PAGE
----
WASHINGTON — In a veiled but powerful rebuke of President Trump, former Secretary of State Rex W. Tillerson warned on Wednesday that American democracy is threatened by a “growing crisis in ethics and integrity.”
“If our leaders seek to conceal the truth, or we as people become accepting of alternative realities that are no longer grounded in facts, then we as American citizens are on a pathway to relinquishing our freedom,” he said in a commencement address at the Virginia Military Institute in Lexington, Va.
Even small falsehoods and exaggerations are problematic, Mr. Tillerson said. (Mr. Trump is prone to both.)
“When we as people, a free people, go wobbly on the truth even on what may seem the most trivial matters, we go wobbly on America,” Mr. Tillerson said.
“If we do not as Americans confront the crisis of ethics and integrity in our society and among our leaders in both the public and private sector — and regrettably at times even the nonprofit sector — then American democracy as we know it is entering its twilight years,” Mr. Tillerson warned.
The former Eagle Scout — who often cited a commitment to respect, integrity and accountability as the guideposts of his life and leadership — has been in near-seclusion at his Texas ranch since he was fired by tweet in March, just hours after returning from a trip through Africa. He had agreed to deliver the V.M.I. commencement address before he was fired.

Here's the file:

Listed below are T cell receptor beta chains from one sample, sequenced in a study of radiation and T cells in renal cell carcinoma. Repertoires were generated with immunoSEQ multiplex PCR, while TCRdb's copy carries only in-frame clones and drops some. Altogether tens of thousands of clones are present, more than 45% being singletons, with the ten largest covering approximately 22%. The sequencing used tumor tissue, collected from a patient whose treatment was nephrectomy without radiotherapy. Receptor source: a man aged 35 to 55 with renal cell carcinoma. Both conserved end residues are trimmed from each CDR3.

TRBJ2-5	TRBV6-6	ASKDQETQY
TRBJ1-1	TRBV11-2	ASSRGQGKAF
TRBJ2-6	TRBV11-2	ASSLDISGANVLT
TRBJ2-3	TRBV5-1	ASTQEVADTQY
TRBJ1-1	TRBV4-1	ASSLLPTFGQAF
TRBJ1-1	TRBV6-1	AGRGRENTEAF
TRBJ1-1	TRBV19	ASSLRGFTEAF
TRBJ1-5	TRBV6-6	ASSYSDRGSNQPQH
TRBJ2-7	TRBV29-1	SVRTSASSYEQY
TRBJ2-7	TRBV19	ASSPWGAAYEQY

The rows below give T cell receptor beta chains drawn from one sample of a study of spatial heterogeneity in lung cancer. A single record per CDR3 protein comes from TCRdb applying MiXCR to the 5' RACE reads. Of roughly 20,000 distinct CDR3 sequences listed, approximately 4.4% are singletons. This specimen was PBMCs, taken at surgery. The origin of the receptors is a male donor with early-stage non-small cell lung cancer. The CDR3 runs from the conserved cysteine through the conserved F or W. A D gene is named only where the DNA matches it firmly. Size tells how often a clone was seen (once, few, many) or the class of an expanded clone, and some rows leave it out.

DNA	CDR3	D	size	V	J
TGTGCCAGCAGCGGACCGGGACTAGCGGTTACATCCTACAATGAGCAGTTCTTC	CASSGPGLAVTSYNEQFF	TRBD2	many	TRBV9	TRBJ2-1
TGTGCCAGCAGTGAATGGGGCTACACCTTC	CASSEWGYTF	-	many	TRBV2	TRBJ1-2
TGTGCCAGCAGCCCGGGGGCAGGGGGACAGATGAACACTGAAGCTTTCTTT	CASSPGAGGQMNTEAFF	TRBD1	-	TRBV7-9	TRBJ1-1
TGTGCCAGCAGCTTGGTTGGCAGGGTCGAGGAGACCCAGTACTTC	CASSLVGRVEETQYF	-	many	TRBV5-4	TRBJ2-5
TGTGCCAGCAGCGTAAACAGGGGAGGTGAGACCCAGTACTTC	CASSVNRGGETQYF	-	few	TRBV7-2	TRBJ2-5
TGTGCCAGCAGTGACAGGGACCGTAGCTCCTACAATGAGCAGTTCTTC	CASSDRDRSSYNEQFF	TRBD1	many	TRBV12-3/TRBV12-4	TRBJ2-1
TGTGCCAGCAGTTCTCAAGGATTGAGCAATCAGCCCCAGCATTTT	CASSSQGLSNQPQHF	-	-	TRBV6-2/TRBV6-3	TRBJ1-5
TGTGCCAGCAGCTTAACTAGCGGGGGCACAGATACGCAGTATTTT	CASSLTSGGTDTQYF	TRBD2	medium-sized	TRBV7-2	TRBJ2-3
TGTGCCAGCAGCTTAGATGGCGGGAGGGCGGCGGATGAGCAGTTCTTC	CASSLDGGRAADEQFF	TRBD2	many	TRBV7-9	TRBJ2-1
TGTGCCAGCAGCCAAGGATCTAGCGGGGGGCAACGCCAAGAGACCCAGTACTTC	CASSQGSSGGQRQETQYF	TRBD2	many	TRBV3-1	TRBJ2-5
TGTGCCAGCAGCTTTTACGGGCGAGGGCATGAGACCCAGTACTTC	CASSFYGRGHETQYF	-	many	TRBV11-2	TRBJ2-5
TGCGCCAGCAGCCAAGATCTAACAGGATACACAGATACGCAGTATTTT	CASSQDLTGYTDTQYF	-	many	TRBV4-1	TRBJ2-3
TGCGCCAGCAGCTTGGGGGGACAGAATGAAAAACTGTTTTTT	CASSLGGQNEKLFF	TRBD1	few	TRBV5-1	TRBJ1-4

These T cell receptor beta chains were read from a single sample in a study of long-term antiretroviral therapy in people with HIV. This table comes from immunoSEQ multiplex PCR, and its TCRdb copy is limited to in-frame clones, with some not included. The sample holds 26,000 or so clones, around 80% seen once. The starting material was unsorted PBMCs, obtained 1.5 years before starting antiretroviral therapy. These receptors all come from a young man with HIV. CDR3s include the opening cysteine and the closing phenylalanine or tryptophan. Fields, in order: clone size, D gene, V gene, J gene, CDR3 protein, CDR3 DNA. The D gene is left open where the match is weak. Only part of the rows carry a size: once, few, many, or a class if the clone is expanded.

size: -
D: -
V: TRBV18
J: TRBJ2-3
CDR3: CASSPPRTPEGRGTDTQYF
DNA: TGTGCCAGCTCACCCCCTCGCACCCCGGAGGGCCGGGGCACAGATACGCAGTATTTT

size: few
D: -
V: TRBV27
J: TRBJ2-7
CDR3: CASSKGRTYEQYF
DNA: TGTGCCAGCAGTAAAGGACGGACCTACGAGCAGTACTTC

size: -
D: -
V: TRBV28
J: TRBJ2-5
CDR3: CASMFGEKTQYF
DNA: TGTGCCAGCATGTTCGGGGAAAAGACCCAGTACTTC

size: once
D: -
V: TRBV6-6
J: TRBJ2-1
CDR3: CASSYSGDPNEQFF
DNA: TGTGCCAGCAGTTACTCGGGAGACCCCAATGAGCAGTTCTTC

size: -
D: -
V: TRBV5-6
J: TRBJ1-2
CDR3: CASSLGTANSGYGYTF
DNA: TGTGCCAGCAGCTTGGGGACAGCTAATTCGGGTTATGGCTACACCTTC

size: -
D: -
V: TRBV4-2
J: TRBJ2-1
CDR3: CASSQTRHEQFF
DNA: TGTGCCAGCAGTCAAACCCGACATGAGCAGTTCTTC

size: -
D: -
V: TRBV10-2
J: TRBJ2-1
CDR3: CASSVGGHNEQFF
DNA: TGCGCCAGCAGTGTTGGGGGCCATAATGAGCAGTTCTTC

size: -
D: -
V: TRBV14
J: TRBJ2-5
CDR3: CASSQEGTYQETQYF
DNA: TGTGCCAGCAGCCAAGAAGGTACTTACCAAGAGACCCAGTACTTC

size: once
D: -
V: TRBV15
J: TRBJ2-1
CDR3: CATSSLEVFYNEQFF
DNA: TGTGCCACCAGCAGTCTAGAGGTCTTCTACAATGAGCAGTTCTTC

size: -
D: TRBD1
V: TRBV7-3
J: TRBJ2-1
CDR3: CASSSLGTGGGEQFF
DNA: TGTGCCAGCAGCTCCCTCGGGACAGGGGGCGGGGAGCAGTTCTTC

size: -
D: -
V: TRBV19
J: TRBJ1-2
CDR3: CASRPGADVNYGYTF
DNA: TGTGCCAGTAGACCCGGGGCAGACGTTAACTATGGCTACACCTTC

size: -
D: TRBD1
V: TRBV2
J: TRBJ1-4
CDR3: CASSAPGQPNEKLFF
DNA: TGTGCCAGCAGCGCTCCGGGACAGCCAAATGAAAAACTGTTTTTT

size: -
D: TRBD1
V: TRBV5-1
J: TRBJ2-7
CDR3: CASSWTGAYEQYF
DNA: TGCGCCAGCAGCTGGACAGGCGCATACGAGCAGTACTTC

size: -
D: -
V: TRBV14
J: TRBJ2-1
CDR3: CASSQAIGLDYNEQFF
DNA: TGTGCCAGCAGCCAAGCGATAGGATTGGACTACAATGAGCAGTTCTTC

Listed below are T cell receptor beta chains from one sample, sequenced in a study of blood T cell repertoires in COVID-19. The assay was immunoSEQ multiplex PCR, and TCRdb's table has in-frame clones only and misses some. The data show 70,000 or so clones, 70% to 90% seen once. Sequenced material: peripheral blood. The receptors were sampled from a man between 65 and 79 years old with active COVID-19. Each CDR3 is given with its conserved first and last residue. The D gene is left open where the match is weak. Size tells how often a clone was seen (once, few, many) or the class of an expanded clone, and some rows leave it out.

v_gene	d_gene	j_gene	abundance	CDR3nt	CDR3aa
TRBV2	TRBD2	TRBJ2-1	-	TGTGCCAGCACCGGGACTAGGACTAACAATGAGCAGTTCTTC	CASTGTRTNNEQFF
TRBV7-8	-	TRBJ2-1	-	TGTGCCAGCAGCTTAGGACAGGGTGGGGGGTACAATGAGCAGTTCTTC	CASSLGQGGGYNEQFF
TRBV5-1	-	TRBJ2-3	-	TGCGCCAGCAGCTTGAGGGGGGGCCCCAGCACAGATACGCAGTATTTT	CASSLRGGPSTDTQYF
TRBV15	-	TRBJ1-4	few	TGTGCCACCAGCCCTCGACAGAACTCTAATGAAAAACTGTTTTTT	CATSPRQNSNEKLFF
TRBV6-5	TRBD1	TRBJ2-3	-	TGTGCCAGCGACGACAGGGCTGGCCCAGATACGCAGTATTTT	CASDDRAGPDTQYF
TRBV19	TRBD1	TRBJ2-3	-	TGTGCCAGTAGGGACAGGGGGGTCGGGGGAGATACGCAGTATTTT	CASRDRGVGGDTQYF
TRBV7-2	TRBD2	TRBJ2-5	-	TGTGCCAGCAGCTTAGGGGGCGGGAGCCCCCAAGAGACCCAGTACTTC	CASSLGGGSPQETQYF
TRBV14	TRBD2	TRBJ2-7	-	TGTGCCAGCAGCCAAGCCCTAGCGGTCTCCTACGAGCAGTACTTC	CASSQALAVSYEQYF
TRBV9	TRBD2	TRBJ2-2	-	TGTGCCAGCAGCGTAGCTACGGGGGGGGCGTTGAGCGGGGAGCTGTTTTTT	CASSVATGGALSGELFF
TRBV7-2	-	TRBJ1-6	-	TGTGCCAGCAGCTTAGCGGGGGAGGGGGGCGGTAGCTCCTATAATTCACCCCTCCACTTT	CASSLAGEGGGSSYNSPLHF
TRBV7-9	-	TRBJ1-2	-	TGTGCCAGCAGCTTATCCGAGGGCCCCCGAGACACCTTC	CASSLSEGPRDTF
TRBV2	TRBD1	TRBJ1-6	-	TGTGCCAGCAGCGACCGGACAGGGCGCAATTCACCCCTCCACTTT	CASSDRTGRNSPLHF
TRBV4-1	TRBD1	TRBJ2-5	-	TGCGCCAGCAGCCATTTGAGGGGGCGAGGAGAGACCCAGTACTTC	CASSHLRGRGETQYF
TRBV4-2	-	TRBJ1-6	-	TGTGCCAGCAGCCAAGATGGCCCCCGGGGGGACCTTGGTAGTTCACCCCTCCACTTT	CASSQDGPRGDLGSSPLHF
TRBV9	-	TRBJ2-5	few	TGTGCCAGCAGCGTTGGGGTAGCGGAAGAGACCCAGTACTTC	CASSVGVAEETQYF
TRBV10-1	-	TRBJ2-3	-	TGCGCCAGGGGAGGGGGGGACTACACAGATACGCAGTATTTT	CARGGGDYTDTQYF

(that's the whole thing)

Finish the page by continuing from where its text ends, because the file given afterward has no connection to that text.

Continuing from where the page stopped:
Mr. Tillerson made a full-throated appeal for the benefits of free trade, warning of the “anxiety and fear about growth in foreign markets and about the global movement of jobs.” Mr. Trump spent years during his career — especially since entering politics — stirring that anxiety.
“We must acknowledge, however, that every nation has a right to aspire to a better quality of life, and that free trade and economic growth are the means by which opportunity is created for all people,” Mr. Tillerson said.
As a veteran of an administration that has threatened to rip up Nafta, impose billions in tariffs on rivals and allies alike, and uses “America First” as its guiding principle, Mr. Tillerson’s defenses of free trade and the aspirations of developing nations were notable.
His charge as secretary of state was to protect the United States from foreign threats. But on Wednesday, Mr. Tillerson made clear he believes one of the most profound dangers the country faces is from within. He told the V.M.I. cadets that as they enter they world they must “carefully consider the values and the culture of the organizations in which you seek to work.”
“Look for employers who set high standards for ethical conduct,” he said.